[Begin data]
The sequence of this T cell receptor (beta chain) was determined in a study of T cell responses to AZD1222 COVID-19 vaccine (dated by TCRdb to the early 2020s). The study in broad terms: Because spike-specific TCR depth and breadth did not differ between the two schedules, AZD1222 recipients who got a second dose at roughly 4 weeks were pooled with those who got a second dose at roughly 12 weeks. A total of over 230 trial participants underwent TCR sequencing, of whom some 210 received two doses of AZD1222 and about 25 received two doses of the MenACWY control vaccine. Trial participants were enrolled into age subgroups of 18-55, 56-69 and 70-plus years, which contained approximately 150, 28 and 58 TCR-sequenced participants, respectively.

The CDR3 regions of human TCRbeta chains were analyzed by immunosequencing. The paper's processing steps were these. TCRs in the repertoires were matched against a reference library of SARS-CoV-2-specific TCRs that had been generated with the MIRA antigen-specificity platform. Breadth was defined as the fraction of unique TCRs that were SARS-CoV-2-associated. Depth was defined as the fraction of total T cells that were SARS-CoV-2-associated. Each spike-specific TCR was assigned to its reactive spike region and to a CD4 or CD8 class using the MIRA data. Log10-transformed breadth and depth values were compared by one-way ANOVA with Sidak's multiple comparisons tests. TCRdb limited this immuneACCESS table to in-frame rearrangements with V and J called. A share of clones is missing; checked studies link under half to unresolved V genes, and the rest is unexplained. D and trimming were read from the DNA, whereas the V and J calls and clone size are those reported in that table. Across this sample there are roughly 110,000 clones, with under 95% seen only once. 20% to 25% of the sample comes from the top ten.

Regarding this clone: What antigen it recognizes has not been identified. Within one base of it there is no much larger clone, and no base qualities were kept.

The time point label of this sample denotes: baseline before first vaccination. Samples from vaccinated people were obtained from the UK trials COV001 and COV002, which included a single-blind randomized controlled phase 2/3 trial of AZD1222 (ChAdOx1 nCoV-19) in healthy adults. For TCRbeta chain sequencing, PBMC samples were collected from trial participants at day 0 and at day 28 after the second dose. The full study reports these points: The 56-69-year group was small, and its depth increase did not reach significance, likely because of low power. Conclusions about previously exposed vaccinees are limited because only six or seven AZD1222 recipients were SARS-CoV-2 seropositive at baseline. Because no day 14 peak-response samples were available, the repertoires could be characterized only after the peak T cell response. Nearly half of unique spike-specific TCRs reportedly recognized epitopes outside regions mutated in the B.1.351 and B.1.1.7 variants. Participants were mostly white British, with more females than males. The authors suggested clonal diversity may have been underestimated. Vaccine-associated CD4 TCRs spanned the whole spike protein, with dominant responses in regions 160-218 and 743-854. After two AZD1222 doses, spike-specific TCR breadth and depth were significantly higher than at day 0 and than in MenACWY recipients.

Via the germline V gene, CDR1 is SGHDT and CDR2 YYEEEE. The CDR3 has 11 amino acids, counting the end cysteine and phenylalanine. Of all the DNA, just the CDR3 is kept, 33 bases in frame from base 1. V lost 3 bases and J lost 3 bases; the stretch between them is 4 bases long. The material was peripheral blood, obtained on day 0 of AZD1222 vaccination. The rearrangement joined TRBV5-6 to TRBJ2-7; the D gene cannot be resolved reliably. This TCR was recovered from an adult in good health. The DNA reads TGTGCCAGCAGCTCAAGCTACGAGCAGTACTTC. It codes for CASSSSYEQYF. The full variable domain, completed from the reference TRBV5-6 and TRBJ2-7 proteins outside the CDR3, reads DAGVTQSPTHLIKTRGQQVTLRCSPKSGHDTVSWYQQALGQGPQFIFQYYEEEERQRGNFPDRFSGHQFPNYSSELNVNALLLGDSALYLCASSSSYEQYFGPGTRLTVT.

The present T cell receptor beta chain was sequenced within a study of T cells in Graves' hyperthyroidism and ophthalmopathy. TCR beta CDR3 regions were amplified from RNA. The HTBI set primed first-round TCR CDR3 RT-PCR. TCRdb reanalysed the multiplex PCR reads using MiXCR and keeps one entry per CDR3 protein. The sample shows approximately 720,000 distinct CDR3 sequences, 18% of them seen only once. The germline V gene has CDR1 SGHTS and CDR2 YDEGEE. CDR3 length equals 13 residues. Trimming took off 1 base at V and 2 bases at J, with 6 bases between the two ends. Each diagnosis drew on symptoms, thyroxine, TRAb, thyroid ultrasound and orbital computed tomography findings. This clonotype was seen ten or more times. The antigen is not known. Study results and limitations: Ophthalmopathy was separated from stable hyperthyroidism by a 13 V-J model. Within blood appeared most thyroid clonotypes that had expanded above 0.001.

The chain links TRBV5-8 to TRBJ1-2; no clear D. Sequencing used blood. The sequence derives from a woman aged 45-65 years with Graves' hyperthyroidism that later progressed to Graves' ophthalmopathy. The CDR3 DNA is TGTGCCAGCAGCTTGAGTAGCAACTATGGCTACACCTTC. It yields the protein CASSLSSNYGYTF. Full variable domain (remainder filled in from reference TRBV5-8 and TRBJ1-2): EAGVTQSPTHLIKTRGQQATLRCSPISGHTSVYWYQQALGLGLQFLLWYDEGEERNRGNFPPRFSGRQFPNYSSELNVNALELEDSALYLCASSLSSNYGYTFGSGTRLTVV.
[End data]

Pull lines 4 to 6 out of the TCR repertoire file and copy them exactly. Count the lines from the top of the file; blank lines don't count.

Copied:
The time point label of this sample denotes: baseline before first vaccination. Samples from vaccinated people were obtained from the UK trials COV001 and COV002, which included a single-blind randomized controlled phase 2/3 trial of AZD1222 (ChAdOx1 nCoV-19) in healthy adults. For TCRbeta chain sequencing, PBMC samples were collected from trial participants at day 0 and at day 28 after the second dose. The full study reports these points: The 56-69-year group was small, and its depth increase did not reach significance, likely because of low power. Conclusions about previously exposed vaccinees are limited because only six or seven AZD1222 recipients were SARS-CoV-2 seropositive at baseline. Because no day 14 peak-response samples were available, the repertoires could be characterized only after the peak T cell response. Nearly half of unique spike-specific TCRs reportedly recognized epitopes outside regions mutated in the B.1.351 and B.1.1.7 variants. Participants were mostly white British, with more females than males. The authors suggested clonal diversity may have been underestimated. Vaccine-associated CD4 TCRs spanned the whole spike protein, with dominant responses in regions 160-218 and 743-854. After two AZD1222 doses, spike-specific TCR breadth and depth were significantly higher than at day 0 and than in MenACWY recipients.

Via the germline V gene, CDR1 is SGHDT and CDR2 YYEEEE. The CDR3 has 11 amino acids, counting the end cysteine and phenylalanine. Of all the DNA, just the CDR3 is kept, 33 bases in frame from base 1. V lost 3 bases and J lost 3 bases; the stretch between them is 4 bases long. The material was peripheral blood, obtained on day 0 of AZD1222 vaccination. The rearrangement joined TRBV5-6 to TRBJ2-7; the D gene cannot be resolved reliably. This TCR was recovered from an adult in good health. The DNA reads TGTGCCAGCAGCTCAAGCTACGAGCAGTACTTC. It codes for CASSSSYEQYF. The full variable domain, completed from the reference TRBV5-6 and TRBJ2-7 proteins outside the CDR3, reads DAGVTQSPTHLIKTRGQQVTLRCSPKSGHDTVSWYQQALGQGPQFIFQYYEEEERQRGNFPDRFSGHQFPNYSSELNVNALLLGDSALYLCASSSSYEQYFGPGTRLTVT.

The present T cell receptor beta chain was sequenced within a study of T cells in Graves' hyperthyroidism and ophthalmopathy. TCR beta CDR3 regions were amplified from RNA. The HTBI set primed first-round TCR CDR3 RT-PCR. TCRdb reanalysed the multiplex PCR reads using MiXCR and keeps one entry per CDR3 protein. The sample shows approximately 720,000 distinct CDR3 sequences, 18% of them seen only once. The germline V gene has CDR1 SGHTS and CDR2 YDEGEE. CDR3 length equals 13 residues. Trimming took off 1 base at V and 2 bases at J, with 6 bases between the two ends. Each diagnosis drew on symptoms, thyroxine, TRAb, thyroid ultrasound and orbital computed tomography findings. This clonotype was seen ten or more times. The antigen is not known. Study results and limitations: Ophthalmopathy was separated from stable hyperthyroidism by a 13 V-J model. Within blood appeared most thyroid clonotypes that had expanded above 0.001.